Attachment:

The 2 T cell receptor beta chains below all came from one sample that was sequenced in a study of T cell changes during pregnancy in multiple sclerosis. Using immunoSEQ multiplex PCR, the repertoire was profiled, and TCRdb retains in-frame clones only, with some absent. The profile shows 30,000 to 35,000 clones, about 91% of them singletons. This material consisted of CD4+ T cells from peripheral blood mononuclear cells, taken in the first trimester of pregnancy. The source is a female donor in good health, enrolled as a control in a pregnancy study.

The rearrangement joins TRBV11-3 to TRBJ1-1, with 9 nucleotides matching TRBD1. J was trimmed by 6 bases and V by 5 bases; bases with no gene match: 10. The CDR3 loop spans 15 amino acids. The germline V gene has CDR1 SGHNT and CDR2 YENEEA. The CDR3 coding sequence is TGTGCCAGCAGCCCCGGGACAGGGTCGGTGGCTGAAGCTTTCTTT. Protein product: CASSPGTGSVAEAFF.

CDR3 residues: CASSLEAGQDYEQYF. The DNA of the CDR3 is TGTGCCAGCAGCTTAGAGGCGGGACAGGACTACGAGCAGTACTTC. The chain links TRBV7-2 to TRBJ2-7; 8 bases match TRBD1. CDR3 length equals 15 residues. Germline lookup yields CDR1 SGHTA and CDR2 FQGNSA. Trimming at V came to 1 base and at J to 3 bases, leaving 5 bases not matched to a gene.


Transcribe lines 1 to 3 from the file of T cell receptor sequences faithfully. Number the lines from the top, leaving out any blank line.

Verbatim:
The 2 T cell receptor beta chains below all came from one sample that was sequenced in a study of T cell changes during pregnancy in multiple sclerosis. Using immunoSEQ multiplex PCR, the repertoire was profiled, and TCRdb retains in-frame clones only, with some absent. The profile shows 30,000 to 35,000 clones, about 91% of them singletons. This material consisted of CD4+ T cells from peripheral blood mononuclear cells, taken in the first trimester of pregnancy. The source is a female donor in good health, enrolled as a control in a pregnancy study.

The rearrangement joins TRBV11-3 to TRBJ1-1, with 9 nucleotides matching TRBD1. J was trimmed by 6 bases and V by 5 bases; bases with no gene match: 10. The CDR3 loop spans 15 amino acids. The germline V gene has CDR1 SGHNT and CDR2 YENEEA. The CDR3 coding sequence is TGTGCCAGCAGCCCCGGGACAGGGTCGGTGGCTGAAGCTTTCTTT. Protein product: CASSPGTGSVAEAFF.

CDR3 residues: CASSLEAGQDYEQYF. The DNA of the CDR3 is TGTGCCAGCAGCTTAGAGGCGGGACAGGACTACGAGCAGTACTTC. The chain links TRBV7-2 to TRBJ2-7; 8 bases match TRBD1. CDR3 length equals 15 residues. Germline lookup yields CDR1 SGHTA and CDR2 FQGNSA. Trimming at V came to 1 base and at J to 3 bases, leaving 5 bases not matched to a gene.